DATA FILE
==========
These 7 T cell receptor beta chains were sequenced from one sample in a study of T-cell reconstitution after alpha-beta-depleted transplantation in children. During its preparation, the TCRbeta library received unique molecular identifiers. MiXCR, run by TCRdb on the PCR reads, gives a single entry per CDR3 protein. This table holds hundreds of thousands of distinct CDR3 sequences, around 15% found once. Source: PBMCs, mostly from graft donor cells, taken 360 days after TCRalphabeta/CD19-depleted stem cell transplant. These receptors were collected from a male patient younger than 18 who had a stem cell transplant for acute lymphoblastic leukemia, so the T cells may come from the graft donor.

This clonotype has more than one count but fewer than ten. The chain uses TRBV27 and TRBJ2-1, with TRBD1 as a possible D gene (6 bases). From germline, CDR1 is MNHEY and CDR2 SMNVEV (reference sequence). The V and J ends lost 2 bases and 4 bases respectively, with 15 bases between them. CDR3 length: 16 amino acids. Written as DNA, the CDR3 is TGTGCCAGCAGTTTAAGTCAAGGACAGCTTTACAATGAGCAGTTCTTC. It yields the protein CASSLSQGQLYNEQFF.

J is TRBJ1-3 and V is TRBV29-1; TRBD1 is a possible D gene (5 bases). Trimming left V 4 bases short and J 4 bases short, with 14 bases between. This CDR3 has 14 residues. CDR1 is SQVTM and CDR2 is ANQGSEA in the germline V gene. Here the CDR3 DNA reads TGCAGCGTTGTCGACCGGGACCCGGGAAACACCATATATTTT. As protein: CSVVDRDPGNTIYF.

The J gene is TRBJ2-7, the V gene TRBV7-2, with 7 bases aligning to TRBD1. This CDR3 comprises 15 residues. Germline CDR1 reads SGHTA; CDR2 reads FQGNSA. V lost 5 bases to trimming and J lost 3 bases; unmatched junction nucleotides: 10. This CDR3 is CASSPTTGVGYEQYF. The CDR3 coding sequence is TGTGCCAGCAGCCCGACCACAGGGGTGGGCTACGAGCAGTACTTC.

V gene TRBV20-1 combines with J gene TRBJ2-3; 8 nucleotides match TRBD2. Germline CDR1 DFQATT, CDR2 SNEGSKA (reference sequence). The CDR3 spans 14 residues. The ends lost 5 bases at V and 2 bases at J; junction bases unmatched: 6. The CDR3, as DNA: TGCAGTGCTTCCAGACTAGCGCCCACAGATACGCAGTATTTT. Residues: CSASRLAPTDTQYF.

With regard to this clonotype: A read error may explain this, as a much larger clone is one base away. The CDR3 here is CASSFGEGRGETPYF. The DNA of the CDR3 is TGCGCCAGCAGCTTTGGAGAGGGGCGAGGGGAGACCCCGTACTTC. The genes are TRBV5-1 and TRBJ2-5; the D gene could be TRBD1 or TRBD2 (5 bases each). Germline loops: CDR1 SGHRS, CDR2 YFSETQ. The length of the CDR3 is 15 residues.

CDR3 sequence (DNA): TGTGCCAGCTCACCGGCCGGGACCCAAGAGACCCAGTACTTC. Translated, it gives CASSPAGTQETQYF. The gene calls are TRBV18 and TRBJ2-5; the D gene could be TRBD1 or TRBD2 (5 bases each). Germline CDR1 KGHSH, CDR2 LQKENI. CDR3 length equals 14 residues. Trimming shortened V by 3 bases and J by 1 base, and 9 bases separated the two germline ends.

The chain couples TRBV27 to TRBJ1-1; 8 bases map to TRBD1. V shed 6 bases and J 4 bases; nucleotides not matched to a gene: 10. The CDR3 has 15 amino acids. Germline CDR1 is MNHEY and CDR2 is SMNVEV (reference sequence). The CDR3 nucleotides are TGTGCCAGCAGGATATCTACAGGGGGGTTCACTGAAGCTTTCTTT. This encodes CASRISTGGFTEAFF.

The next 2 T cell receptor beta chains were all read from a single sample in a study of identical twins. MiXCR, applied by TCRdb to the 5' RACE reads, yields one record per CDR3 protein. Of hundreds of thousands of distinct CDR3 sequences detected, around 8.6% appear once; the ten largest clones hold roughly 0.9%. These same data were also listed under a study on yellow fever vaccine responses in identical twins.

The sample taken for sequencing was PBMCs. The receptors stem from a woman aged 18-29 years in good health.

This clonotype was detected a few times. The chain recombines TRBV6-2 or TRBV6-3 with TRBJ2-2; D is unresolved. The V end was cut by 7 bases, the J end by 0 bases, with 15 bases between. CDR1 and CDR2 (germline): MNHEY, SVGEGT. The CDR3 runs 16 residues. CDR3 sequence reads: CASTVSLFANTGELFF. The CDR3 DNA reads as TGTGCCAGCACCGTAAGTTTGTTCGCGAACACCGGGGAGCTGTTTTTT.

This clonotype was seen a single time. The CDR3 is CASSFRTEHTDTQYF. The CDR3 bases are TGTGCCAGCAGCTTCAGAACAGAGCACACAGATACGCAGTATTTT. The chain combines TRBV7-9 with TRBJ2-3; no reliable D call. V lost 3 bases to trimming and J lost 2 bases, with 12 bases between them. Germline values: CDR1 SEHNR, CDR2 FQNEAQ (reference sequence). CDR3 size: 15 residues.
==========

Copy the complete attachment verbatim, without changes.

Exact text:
These 7 T cell receptor beta chains were sequenced from one sample in a study of T-cell reconstitution after alpha-beta-depleted transplantation in children. During its preparation, the TCRbeta library received unique molecular identifiers. MiXCR, run by TCRdb on the PCR reads, gives a single entry per CDR3 protein. This table holds hundreds of thousands of distinct CDR3 sequences, around 15% found once. Source: PBMCs, mostly from graft donor cells, taken 360 days after TCRalphabeta/CD19-depleted stem cell transplant. These receptors were collected from a male patient younger than 18 who had a stem cell transplant for acute lymphoblastic leukemia, so the T cells may come from the graft donor.

This clonotype has more than one count but fewer than ten. The chain uses TRBV27 and TRBJ2-1, with TRBD1 as a possible D gene (6 bases). From germline, CDR1 is MNHEY and CDR2 SMNVEV (reference sequence). The V and J ends lost 2 bases and 4 bases respectively, with 15 bases between them. CDR3 length: 16 amino acids. Written as DNA, the CDR3 is TGTGCCAGCAGTTTAAGTCAAGGACAGCTTTACAATGAGCAGTTCTTC. It yields the protein CASSLSQGQLYNEQFF.

J is TRBJ1-3 and V is TRBV29-1; TRBD1 is a possible D gene (5 bases). Trimming left V 4 bases short and J 4 bases short, with 14 bases between. This CDR3 has 14 residues. CDR1 is SQVTM and CDR2 is ANQGSEA in the germline V gene. Here the CDR3 DNA reads TGCAGCGTTGTCGACCGGGACCCGGGAAACACCATATATTTT. As protein: CSVVDRDPGNTIYF.

The J gene is TRBJ2-7, the V gene TRBV7-2, with 7 bases aligning to TRBD1. This CDR3 comprises 15 residues. Germline CDR1 reads SGHTA; CDR2 reads FQGNSA. V lost 5 bases to trimming and J lost 3 bases; unmatched junction nucleotides: 10. This CDR3 is CASSPTTGVGYEQYF. The CDR3 coding sequence is TGTGCCAGCAGCCCGACCACAGGGGTGGGCTACGAGCAGTACTTC.

V gene TRBV20-1 combines with J gene TRBJ2-3; 8 nucleotides match TRBD2. Germline CDR1 DFQATT, CDR2 SNEGSKA (reference sequence). The CDR3 spans 14 residues. The ends lost 5 bases at V and 2 bases at J; junction bases unmatched: 6. The CDR3, as DNA: TGCAGTGCTTCCAGACTAGCGCCCACAGATACGCAGTATTTT. Residues: CSASRLAPTDTQYF.

With regard to this clonotype: A read error may explain this, as a much larger clone is one base away. The CDR3 here is CASSFGEGRGETPYF. The DNA of the CDR3 is TGCGCCAGCAGCTTTGGAGAGGGGCGAGGGGAGACCCCGTACTTC. The genes are TRBV5-1 and TRBJ2-5; the D gene could be TRBD1 or TRBD2 (5 bases each). Germline loops: CDR1 SGHRS, CDR2 YFSETQ. The length of the CDR3 is 15 residues.

CDR3 sequence (DNA): TGTGCCAGCTCACCGGCCGGGACCCAAGAGACCCAGTACTTC. Translated, it gives CASSPAGTQETQYF. The gene calls are TRBV18 and TRBJ2-5; the D gene could be TRBD1 or TRBD2 (5 bases each). Germline CDR1 KGHSH, CDR2 LQKENI. CDR3 length equals 14 residues. Trimming shortened V by 3 bases and J by 1 base, and 9 bases separated the two germline ends.

The chain couples TRBV27 to TRBJ1-1; 8 bases map to TRBD1. V shed 6 bases and J 4 bases; nucleotides not matched to a gene: 10. The CDR3 has 15 amino acids. Germline CDR1 is MNHEY and CDR2 is SMNVEV (reference sequence). The CDR3 nucleotides are TGTGCCAGCAGGATATCTACAGGGGGGTTCACTGAAGCTTTCTTT. This encodes CASRISTGGFTEAFF.

The next 2 T cell receptor beta chains were all read from a single sample in a study of identical twins. MiXCR, applied by TCRdb to the 5' RACE reads, yields one record per CDR3 protein. Of hundreds of thousands of distinct CDR3 sequences detected, around 8.6% appear once; the ten largest clones hold roughly 0.9%. These same data were also listed under a study on yellow fever vaccine responses in identical twins.

The sample taken for sequencing was PBMCs. The receptors stem from a woman aged 18-29 years in good health.

This clonotype was detected a few times. The chain recombines TRBV6-2 or TRBV6-3 with TRBJ2-2; D is unresolved. The V end was cut by 7 bases, the J end by 0 bases, with 15 bases between. CDR1 and CDR2 (germline): MNHEY, SVGEGT. The CDR3 runs 16 residues. CDR3 sequence reads: CASTVSLFANTGELFF. The CDR3 DNA reads as TGTGCCAGCACCGTAAGTTTGTTCGCGAACACCGGGGAGCTGTTTTTT.

This clonotype was seen a single time. The CDR3 is CASSFRTEHTDTQYF. The CDR3 bases are TGTGCCAGCAGCTTCAGAACAGAGCACACAGATACGCAGTATTTT. The chain combines TRBV7-9 with TRBJ2-3; no reliable D call. V lost 3 bases to trimming and J lost 2 bases, with 12 bases between them. Germline values: CDR1 SEHNR, CDR2 FQNEAQ (reference sequence). CDR3 size: 15 residues.